• Recruit, screen and hire credible messengers from the targeted communities to serve as mentors for OCFS-placed youth. A key feature of the credible messenger model is cognitive-behavioral skill development and 24/7 availability.
  • Recruit, screen, and hire parent partners who have personal experience in the juvenile justice and/or human services system to assist families of OCFS youth in navigating local service systems, and developing their own skills to access services.
  • 25 percent of each of the four grant awards will be dedicated to workforce development opportunities for OCFS youth in those targeted communities. 

Goshen Secure Offers Opportunity for Youth to Prepare for the Future

Goshen Secure Center now offers its residents an expanded selection of certification classes through the enhancement program to help them transition into the workforce when they leave OCFS. These are classes that give our residents an edge over those who are not certified. Among the classes available are OSHA10, OSHA 30, and flagging and scaffolding classes. Enhancement programs are usually after school programs that are not part of the required curriculum, designed to spark a greater interest in planning for a new life.

Passing the classes mean residents will have certification cards to show prospective employers. The next series of classes to be offered includes instruction on asbestos in construction, asbestos operation and maintenance, lead in construction, mold remediation, fire watch, and fire guard. Goshen staff are excited to be able to provide this type of instruction, and look forward to seeing residents leave OCFS with a head start on others in the working world.

OCFS Participates in Elder Abuse Prevention Event on WEAAD

OCFS was part of a productive discussion in Albany on June 15, World Elder Abuse Awareness Day. Sponsored by Senior Services of Albany, the Albany Guardian Society, and OCFS, the panelists included Albany County District Attorney P. David Soares and staff members from his office's Seniors and Law Enforcement Together team. The gathering highlighted strategies for working professionals to recognize and respond to financial abuse of older adults.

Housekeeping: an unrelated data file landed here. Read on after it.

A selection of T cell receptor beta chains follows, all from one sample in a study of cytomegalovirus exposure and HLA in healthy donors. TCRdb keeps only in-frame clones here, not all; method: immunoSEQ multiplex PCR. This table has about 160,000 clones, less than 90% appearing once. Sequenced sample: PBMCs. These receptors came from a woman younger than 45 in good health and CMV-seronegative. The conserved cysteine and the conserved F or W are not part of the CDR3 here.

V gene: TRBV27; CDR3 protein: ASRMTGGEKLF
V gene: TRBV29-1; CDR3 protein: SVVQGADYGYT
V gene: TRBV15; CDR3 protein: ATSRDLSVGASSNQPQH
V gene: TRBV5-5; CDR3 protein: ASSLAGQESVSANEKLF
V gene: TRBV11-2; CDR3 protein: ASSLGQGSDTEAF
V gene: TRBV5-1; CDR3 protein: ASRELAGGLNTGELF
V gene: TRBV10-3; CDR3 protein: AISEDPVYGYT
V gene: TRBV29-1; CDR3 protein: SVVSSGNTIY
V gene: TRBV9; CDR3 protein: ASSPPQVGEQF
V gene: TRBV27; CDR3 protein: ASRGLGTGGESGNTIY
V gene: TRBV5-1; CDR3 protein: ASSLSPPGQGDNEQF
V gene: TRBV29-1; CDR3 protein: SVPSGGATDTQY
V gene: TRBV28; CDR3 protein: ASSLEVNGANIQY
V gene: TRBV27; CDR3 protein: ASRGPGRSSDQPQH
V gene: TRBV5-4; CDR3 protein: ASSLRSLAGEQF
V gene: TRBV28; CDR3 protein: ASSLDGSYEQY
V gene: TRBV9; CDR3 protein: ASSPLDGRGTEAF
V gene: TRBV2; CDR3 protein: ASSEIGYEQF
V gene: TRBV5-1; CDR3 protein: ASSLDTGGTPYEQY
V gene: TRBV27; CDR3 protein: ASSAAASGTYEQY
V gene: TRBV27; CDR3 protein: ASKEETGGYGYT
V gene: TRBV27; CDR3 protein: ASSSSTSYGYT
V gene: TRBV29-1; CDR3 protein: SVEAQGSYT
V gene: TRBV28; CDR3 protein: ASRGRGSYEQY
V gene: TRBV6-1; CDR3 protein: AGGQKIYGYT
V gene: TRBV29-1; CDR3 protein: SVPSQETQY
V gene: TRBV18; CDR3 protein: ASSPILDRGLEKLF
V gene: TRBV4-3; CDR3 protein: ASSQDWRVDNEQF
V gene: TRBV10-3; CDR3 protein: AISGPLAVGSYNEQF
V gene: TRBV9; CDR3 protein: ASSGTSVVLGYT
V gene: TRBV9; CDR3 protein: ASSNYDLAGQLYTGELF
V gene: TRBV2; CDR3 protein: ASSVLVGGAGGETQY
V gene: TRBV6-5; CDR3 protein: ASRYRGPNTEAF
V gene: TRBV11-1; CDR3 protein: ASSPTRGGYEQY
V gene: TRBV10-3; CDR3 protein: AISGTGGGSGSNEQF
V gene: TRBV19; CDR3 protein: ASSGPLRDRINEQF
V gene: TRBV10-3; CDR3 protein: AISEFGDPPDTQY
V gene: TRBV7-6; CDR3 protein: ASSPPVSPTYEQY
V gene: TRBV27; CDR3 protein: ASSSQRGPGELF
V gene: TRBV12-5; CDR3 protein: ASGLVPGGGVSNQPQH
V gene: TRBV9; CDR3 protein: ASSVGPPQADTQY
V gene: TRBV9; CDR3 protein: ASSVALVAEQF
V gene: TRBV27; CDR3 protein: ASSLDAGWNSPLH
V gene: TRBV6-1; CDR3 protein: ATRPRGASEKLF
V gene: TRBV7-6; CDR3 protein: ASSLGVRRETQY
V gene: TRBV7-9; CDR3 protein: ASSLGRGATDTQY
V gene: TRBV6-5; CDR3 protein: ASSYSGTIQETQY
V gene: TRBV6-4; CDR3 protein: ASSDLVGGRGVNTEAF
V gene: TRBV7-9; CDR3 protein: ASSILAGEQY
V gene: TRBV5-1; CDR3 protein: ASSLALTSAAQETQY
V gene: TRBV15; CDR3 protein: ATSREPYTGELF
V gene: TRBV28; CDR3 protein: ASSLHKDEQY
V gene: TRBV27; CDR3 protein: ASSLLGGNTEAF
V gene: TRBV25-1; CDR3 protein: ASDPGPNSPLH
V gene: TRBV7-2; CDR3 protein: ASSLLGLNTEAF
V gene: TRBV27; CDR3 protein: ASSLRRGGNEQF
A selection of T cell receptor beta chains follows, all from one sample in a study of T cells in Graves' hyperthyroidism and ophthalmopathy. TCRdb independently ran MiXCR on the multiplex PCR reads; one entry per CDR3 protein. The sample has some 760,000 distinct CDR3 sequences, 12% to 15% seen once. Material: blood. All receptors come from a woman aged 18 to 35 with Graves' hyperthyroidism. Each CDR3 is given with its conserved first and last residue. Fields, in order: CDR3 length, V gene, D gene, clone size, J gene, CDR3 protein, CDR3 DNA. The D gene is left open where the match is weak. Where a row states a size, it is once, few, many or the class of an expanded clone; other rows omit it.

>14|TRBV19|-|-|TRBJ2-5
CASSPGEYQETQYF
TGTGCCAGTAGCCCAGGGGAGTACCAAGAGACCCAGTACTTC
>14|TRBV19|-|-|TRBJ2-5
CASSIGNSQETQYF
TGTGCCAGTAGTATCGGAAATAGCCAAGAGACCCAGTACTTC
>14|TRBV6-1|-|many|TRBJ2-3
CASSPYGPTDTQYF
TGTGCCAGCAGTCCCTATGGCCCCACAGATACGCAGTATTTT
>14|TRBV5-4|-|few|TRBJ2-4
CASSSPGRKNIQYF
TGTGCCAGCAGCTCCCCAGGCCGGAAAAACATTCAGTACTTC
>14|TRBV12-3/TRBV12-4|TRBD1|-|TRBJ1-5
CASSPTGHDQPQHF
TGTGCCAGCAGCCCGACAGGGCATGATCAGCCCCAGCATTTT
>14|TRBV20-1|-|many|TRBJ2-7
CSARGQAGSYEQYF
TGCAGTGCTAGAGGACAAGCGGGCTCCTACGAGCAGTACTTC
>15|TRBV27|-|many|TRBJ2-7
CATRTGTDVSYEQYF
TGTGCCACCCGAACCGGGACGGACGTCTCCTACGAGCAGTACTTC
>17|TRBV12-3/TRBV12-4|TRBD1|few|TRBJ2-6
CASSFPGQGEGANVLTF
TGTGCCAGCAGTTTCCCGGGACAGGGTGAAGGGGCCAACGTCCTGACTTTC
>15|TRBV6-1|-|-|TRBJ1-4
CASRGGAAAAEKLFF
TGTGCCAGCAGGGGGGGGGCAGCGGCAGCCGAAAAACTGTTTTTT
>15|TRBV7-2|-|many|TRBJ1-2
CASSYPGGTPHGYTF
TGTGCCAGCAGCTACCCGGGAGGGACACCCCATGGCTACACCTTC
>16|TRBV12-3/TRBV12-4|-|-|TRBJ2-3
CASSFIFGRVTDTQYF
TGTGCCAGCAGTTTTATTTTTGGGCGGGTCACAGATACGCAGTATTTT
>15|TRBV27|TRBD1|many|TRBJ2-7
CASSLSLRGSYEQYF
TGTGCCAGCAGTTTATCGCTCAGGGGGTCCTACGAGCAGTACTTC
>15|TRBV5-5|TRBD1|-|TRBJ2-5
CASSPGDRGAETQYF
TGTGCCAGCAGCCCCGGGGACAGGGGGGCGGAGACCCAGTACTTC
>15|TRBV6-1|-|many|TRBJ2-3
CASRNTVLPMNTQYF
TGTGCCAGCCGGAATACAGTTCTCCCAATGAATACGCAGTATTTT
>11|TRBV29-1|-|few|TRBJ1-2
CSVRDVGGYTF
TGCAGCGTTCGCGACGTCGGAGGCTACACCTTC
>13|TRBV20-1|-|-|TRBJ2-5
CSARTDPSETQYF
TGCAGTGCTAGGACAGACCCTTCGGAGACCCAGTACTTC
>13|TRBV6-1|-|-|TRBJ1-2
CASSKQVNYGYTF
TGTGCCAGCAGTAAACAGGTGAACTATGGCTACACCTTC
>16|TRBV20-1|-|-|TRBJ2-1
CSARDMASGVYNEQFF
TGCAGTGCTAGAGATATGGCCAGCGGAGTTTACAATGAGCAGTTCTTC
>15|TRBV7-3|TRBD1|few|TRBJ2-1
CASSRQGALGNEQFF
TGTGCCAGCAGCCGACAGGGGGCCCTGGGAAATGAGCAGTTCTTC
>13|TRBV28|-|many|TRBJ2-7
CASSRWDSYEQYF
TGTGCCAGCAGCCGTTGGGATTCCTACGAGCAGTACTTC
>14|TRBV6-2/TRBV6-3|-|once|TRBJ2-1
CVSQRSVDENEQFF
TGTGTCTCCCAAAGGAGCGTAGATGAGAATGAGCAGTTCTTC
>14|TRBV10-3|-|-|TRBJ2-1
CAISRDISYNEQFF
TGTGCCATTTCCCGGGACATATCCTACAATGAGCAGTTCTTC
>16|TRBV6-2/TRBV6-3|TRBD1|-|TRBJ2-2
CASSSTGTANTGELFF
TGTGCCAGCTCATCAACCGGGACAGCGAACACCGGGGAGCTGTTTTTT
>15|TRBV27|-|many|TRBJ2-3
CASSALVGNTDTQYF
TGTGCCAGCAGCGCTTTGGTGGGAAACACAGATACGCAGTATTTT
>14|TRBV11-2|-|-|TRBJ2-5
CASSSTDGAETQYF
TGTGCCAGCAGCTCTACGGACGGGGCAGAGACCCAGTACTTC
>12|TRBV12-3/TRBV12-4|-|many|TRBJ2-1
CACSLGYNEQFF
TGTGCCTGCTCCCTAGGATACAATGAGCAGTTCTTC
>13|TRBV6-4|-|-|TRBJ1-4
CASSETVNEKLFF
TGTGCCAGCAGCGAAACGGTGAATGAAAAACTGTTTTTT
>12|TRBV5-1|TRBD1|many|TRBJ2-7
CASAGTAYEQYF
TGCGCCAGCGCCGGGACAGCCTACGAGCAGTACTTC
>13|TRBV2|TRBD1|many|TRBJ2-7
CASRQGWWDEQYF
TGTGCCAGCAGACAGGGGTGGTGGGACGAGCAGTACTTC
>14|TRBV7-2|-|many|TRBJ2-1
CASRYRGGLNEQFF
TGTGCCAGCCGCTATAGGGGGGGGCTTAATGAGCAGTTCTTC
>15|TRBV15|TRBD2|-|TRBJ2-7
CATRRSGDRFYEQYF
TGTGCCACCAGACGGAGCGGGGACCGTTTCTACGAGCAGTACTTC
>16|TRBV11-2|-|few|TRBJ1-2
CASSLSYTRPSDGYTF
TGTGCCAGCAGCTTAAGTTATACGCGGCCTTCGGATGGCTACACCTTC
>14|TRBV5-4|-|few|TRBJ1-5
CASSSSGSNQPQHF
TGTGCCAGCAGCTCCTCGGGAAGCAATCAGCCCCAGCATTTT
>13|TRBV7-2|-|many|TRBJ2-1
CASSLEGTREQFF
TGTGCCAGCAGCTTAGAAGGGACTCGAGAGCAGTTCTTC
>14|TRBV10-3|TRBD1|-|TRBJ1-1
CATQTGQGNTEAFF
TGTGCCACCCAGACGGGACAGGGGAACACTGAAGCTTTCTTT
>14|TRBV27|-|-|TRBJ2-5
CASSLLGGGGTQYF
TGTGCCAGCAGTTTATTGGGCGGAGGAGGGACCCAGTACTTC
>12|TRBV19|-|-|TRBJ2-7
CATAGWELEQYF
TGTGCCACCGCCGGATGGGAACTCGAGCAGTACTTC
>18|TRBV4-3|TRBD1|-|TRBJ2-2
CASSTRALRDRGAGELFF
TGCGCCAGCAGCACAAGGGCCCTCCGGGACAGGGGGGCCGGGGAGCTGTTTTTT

Joint Effort With State Parks Puts 350 Empire Passes in the Hands of Foster Families

The New York State Office of Parks, Recreation and Historic Preservation (State Parks) and the New York State Office of Children and Family Services (OCFS) celebrate foster families this month by presenting 350 of them with Empire Passes that will help them to explore the outdoors and visit state parks throughout the summer. During Foster Care Awareness month in May, foster families statewide participated on a first-come, first-served basis to apply for the passes, which provide for day-use vehicle entry to the state parks and many other state recreation facilities for the calendar year.
“It is our goal to connect as many families as possible to state parks and I am proud to of this initiative to help foster families, for whom we are deeply grateful, enjoy all the adventures our parks and historic sites offer,” said State Parks Commissioner Rose Harvey.
Family activities such as vacations and camping trips can provide opportunities to strengthen the bond between family members; build positive shared memories than can help children and adults to cope in times of stress; and allow personal growth through exposure to new environments and learning about different places.
“The stress reduction and positive feelings that can come from outdoor recreation are invaluable for families,” said OCFS acting Commissioner Sheila J. Poole. “This has been a wonderful opportunity to support our foster families with summer fun time that can enrich their lives and create memories they can cherish forever.”

OCFS Anti-Trafficking Summit